For one, those weedy details count for a lot: do I need that strand? Do I not? Do I need it here or elsewhere—this is especially a problem with crime clues. A mystery writer is always caught in the dilemma between giving away the game too soon or waiting too long so it looks he’s dumping a thousand rabbits out of his hat.
Further, filigree is not always merely filigree. A choice of neck scarf, an allergy to certain materials matter; even one’s choice of drink might be a life and death trigger. The stray detail, spit out, slapped down, considered useless suddenly becomes a thin but strong stand in the larger web, while another lovingly detailed and admired moment means nothing after all and is discarded with only a pang.
So, I slowed down, but not too much, dodging entanglements with the always absorbing details of adjectives, adverbs, and sentence structure. I swore a lot, left red slashes like Freddy Krueger, circled with question marks, and jotted down actual questions.
Sometimes all I could do was emit a self-forgiving sigh, mumble something about Shakespeare et al writing pages of absolute shit before getting it right. (I’m the only one who really has to smell it.) Then I moved on.
On many days, rereading and rewriting Butchertown is only a job like any other. Let no one call this romance. Ecstasy is brief and fleeting. Like the English say so aptly, “Well, get on with it then!”
No, not an entirely pleasant experience. Though I think my story an excellent one, its tissue remains distressingly patchy in many places, especially toward the end, the Sick Section, as you might call it.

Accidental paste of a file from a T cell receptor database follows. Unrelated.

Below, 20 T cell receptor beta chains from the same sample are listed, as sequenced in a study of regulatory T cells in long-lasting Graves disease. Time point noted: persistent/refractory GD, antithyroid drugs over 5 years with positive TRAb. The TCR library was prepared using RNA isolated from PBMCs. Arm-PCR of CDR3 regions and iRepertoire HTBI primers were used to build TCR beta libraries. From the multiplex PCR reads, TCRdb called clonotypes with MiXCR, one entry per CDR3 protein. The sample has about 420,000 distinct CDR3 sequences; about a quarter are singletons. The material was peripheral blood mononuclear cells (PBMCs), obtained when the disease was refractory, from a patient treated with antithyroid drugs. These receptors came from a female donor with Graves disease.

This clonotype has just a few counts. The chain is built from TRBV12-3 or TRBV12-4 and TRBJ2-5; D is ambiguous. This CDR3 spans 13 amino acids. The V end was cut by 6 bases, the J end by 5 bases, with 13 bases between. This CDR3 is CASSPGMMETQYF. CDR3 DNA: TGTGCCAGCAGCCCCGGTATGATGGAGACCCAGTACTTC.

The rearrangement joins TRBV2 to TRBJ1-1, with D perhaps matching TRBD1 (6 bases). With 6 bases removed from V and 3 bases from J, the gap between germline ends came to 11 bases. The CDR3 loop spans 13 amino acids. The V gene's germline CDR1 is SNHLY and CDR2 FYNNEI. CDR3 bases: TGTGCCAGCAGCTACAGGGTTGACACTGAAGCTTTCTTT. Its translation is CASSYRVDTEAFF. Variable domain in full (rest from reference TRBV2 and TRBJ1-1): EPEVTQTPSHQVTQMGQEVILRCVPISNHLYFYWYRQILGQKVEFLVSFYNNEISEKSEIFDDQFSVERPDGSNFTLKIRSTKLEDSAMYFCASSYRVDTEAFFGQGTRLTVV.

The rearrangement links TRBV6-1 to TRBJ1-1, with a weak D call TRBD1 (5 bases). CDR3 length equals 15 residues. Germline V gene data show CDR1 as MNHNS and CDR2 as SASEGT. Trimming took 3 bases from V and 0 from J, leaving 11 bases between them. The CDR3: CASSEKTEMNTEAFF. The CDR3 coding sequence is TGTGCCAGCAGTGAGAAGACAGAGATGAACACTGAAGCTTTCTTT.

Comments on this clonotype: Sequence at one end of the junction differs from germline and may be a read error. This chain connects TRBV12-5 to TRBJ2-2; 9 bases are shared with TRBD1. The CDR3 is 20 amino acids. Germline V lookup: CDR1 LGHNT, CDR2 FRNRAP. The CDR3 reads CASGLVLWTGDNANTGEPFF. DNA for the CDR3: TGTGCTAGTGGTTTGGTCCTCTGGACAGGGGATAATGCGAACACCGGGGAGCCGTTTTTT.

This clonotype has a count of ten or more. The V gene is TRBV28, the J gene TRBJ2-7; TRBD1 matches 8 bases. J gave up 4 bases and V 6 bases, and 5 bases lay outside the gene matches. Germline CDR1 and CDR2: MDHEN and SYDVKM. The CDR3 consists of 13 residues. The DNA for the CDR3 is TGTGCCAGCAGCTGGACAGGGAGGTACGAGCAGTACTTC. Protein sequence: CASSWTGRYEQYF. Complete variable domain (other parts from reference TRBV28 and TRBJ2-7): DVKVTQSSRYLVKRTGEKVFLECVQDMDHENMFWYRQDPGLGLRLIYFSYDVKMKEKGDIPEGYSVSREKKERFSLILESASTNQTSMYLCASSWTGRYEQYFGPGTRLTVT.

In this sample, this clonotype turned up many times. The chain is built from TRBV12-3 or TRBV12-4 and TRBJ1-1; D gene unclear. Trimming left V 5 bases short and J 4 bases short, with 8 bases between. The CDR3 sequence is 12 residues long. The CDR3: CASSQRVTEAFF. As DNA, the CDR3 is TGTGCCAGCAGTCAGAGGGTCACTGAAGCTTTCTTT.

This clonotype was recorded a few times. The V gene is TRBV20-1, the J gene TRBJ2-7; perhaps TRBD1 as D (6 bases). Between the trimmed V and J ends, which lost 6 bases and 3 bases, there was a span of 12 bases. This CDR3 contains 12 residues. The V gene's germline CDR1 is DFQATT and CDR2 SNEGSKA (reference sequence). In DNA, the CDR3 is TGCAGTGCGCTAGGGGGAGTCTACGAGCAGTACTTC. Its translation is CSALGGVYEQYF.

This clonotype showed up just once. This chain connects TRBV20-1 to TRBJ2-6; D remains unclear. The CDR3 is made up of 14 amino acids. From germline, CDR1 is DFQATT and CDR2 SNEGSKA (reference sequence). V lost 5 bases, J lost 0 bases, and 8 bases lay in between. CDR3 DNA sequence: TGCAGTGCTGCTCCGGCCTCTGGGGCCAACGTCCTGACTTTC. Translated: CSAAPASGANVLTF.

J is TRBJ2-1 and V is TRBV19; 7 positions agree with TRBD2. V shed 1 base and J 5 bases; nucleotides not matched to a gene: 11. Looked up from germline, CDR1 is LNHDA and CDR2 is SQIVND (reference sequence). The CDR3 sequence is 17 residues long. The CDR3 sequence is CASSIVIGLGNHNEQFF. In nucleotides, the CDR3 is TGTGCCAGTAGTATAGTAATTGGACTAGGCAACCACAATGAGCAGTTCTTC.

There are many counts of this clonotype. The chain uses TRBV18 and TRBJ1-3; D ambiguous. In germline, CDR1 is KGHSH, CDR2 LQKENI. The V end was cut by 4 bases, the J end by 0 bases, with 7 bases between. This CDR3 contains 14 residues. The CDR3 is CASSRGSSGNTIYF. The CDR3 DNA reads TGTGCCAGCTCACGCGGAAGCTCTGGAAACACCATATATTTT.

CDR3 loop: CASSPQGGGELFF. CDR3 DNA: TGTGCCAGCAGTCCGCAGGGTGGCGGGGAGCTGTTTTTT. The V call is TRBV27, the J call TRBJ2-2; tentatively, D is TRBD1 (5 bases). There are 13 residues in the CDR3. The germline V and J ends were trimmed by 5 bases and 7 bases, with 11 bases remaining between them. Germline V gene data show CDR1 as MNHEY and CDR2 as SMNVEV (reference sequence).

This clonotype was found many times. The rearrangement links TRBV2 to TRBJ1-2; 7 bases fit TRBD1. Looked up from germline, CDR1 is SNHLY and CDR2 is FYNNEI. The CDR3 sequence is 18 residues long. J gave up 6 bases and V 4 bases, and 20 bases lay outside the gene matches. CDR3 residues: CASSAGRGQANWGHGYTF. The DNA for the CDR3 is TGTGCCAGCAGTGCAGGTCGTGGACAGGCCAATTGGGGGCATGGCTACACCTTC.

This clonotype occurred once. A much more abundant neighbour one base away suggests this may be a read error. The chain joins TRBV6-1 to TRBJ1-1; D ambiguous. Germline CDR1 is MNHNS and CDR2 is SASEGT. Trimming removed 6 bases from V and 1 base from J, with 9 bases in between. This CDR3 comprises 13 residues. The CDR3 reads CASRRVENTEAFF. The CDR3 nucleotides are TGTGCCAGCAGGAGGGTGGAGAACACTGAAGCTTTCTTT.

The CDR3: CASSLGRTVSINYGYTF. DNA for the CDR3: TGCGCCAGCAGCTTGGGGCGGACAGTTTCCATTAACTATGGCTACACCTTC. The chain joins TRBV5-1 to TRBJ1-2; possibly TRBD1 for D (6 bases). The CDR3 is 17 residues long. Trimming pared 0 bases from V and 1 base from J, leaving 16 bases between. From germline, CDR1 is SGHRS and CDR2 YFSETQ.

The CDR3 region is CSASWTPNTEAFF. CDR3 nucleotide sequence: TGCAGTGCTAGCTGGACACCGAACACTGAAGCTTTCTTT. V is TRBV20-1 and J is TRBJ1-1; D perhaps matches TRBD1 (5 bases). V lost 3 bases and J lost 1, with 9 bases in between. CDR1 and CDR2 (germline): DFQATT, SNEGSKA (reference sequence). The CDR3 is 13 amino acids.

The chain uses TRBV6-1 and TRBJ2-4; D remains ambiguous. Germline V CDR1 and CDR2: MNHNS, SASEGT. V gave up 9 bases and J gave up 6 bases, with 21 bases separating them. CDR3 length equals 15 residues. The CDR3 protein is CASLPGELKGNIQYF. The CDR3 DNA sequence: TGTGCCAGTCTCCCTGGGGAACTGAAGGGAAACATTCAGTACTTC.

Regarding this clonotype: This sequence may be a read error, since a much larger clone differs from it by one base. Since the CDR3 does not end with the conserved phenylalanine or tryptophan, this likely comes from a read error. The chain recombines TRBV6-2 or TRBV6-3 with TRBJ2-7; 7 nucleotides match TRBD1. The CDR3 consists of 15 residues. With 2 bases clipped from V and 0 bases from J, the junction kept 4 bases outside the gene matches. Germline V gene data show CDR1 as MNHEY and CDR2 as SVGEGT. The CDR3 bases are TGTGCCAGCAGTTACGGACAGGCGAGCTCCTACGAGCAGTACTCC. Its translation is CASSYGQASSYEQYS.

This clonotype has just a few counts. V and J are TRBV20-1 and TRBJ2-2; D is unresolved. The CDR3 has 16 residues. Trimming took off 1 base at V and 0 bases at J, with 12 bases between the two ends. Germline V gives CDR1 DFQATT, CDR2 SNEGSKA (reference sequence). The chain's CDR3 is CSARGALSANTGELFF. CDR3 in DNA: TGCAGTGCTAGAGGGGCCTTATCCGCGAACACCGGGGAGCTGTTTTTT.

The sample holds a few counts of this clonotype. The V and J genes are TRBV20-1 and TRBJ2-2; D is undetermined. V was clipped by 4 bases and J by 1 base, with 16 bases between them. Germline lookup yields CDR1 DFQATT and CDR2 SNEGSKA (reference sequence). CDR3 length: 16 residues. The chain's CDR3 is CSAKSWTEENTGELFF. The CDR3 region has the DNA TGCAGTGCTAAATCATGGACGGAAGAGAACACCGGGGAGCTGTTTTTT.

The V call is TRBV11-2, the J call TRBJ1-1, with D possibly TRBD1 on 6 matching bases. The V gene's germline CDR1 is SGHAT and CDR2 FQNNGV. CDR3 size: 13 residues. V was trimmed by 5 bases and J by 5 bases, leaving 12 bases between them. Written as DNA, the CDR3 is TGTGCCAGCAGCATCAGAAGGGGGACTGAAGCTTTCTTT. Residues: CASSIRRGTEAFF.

One thing I like very much is my protagonist, a fellow seldom seen in the back alleys of crime and thriller fiction nowadays. (Those who’ve read my criticism likely know my attitude toward contemporary genre heroes.) I’m already outlining a new adventure to maneuver him in to. By force, if necessary. “My characters,” a favorite writer of mine was known to say, “are slaves.”
My antagonists so far, are a colorful, meaty stew of femme fatales, trigger-happy lowlifes, thugs, and self-styled schemers, grimy and unwashed with one or two exceptions. There are two others characters whose appearances I hope surprise, as people like these don’t often appear in this genre (or are treated with any understanding.) Some characters are still much too scrawny, too much in the wallpaper and need to be brightened and beefed up, pushed into this small arena, into the bloody swirling chaos of Butchertown.
Copyright 2012 by Thomas Burchfield
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Thomas Burchfield is the author of the contemporary Dracula novel Dragon's Ark, winner of both the IPPY and the NIEA awards for horror in 2012. He’s also author of the original screenplays Whackers and The Uglies (e-book editions only). Published by Ambler House Publishing, all are available at Amazon in various editions. You can also find his work at Barnes and Noble, Powell's Books, Scribed and at the Red Room bookstore. He also “friends” on Facebook, tweets on Twitter, and reads at Goodreads. You can also join his e-mail list via tbdeluxe [at] sbcglobal [dot] net. He lives in Northern California with his wife, Elizabeth.
Causes Thomas Burchfield Supports
The Nature Conservancy; Africare; Capitol Public Radio